When I was a child, I was running a high fever. I did not go to school, which was the wise thing to do. However, some of my friends started playing ball after school, and I went out and started playing. I was still sick, and I should not have done that. Yet, it quickly showed where my priorities as a child lay. In adults, I often see the same type of confused priorities. Let us push ourselves to do what we should do. We will have enough times when we cannot function, due to illness, etc., but let us not use every excuse to keep from doing whatever we do heartily as unto the Lord.
The Humble Servant
When we look at the life of Jesus, we see the Son of God, the King of Kings and Lord of Lords in several different stages of life: as a newborn baby, as a young boy and as a man beginning His ministry. Every aspect of His life pointed to the fact that Jesus was here for a purpose. His purpose was to bring salvation to the world. His purpose was to bring about the kingdom, the church. However, many thought His kingdom would be of this earth. They thought of an earthly throne. It is conceivable that many thought of great riches, glory and powerful armies. Yet, that was not the kind of King Jesus was to be. Yes, He was God in the flesh. He had all power at His disposal, but Jesus was to be a different kind of King than the world had ever known. He would not take glory for Himself. Humbly, He submitted to the will of the Father, and humbly, He came to serve.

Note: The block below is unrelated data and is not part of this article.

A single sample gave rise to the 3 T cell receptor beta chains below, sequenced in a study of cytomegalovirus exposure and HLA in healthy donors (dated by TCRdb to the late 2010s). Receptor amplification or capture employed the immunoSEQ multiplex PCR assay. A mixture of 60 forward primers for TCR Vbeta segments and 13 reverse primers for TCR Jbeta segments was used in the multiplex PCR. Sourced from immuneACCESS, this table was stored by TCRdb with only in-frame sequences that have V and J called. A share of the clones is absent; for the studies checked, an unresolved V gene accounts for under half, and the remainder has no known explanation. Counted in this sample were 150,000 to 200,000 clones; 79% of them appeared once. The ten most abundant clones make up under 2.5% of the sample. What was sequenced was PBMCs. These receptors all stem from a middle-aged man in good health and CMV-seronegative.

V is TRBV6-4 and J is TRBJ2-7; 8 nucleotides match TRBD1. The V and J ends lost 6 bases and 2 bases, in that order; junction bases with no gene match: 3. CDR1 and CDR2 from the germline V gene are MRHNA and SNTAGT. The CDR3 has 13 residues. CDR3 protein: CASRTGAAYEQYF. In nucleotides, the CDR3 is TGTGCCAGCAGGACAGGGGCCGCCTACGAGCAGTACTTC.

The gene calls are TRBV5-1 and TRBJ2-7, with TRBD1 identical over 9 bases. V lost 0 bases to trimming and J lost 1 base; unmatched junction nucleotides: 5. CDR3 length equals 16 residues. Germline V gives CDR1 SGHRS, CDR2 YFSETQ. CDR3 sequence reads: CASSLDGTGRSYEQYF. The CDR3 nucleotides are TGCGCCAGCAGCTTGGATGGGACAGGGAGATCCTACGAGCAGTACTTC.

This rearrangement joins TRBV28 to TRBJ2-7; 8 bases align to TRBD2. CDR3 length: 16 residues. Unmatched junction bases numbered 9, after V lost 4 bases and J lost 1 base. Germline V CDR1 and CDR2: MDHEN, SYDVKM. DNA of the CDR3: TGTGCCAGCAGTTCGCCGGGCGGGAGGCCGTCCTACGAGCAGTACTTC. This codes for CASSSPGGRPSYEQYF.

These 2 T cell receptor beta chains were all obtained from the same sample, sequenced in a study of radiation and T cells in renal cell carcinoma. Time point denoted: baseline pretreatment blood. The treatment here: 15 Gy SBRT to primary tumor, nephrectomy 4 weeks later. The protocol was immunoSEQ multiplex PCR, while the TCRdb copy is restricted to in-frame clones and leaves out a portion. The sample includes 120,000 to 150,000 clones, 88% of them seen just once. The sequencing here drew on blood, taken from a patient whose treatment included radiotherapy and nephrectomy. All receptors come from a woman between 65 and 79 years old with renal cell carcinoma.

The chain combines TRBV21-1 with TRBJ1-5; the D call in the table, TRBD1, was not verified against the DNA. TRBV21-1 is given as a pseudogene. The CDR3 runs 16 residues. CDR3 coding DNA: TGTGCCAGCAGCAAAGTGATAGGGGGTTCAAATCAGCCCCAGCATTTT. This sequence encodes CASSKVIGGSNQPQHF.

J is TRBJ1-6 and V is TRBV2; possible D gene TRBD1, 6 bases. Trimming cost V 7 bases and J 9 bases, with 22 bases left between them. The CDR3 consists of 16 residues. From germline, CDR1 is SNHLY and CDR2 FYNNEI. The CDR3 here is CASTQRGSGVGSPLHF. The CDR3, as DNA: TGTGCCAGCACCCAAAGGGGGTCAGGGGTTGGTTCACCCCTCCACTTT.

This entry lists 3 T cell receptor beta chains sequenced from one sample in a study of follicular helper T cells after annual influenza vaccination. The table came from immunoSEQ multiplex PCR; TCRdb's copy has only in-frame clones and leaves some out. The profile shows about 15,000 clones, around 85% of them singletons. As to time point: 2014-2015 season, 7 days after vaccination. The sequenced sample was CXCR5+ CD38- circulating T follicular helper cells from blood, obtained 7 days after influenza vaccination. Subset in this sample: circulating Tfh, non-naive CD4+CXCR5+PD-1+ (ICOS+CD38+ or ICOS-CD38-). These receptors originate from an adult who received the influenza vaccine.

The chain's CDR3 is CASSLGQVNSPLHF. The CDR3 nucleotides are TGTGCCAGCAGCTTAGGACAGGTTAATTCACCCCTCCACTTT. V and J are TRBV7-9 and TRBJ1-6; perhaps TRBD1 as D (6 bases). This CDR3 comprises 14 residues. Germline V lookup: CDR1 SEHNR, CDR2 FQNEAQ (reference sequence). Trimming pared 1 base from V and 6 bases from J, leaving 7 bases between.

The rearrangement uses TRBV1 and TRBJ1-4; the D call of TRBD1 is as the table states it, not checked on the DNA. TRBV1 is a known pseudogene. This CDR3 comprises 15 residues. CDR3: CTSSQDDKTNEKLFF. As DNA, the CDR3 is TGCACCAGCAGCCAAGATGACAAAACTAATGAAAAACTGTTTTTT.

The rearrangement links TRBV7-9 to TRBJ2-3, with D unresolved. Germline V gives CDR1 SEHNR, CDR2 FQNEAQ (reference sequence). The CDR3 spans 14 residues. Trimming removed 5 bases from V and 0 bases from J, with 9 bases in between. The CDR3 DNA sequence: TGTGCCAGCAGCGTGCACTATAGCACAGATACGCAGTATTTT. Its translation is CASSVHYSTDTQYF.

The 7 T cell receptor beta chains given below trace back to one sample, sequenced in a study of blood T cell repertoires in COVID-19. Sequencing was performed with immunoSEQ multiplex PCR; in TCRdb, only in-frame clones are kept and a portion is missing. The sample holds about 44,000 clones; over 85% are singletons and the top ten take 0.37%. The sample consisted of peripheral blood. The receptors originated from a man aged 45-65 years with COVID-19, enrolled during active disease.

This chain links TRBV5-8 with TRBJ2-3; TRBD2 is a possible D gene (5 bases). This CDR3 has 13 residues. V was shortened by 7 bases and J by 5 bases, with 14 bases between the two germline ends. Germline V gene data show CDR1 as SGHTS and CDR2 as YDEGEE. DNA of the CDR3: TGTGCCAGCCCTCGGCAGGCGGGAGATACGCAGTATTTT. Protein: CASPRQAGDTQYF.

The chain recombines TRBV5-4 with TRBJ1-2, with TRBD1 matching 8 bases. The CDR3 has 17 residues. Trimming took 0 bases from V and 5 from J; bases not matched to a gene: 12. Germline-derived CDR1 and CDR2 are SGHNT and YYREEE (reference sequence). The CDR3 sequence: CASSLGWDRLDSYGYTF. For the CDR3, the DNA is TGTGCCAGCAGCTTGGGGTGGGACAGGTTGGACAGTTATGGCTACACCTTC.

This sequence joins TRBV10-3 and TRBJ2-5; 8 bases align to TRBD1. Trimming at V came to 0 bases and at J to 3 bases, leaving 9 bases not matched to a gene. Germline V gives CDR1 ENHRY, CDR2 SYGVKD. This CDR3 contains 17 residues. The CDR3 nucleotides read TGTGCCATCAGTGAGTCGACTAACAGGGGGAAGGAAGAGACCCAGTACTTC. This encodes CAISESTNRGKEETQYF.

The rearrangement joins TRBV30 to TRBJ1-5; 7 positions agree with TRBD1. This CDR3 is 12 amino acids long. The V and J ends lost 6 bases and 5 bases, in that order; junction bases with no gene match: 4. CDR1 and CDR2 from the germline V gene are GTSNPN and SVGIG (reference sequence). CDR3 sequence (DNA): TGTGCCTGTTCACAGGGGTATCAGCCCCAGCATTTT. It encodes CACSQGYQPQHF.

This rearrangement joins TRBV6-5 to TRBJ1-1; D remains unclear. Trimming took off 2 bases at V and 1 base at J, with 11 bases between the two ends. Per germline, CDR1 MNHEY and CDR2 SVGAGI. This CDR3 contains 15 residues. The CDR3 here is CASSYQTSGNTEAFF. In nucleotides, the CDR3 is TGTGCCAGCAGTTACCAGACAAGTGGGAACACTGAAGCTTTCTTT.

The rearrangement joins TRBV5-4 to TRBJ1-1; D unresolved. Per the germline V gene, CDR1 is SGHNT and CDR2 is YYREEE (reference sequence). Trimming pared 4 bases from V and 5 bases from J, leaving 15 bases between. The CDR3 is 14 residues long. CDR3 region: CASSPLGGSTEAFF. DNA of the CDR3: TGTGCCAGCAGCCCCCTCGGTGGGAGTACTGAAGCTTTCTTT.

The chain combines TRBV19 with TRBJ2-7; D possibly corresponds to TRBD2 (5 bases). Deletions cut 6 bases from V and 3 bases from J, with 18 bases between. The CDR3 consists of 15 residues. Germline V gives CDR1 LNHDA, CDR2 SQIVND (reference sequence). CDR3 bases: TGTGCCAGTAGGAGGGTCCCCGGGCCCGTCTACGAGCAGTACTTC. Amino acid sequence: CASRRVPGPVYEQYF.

One of the many great lessons Jesus taught while He was here on the earth was about humble service. On one occasion, while Jesus was delivering that great Sermon on the Mount, Jesus spoke about a few different ways we can humbly serve God. In Matthew 6:1, Jesus first gave a clear warning to not practice righteousness to be seen by men. He then went on to talk about three different topics: charitable deeds, praying and fasting.
In Matthew 6:3, the instruction given regarding charitable deeds was to not let one’s left hand know what the right hand was doing. Instead, we are to do charitable deeds secretly and in a way to glorify God and not ourselves.
Matthew 6:5-7 changed the subject from charity to prayer. In these verses, Jesus clearly taught, that like our deeds, our prayers are not to be prayed to be heard by men. We are not to pray prayers with lofty words so that we sound smarter or more spiritual than our peers. Instead, we are to pray prayers secretly and from the heart—always giving honor to God.
Lastly, we come to the discussion of fasting. In Matthew 6:16, we see that when we are fasting, we should not try to draw attention to ourselves. Like our charity and our prayers, our fasting should be done in secret. God is the one that should be glorified.
Humble service was taught by the very life that Jesus lived. The King of Kings humbled Himself to assume the form of man, fell to His knees to wash His disciples’ feet and went to the cross to die for you and me. Jesus is the Humble Servant, but He is also our Lord and Savior. As we live each day, let us remember the lessons that Christ has taught us. Let us humbly serve in such a way that God will receive the glory.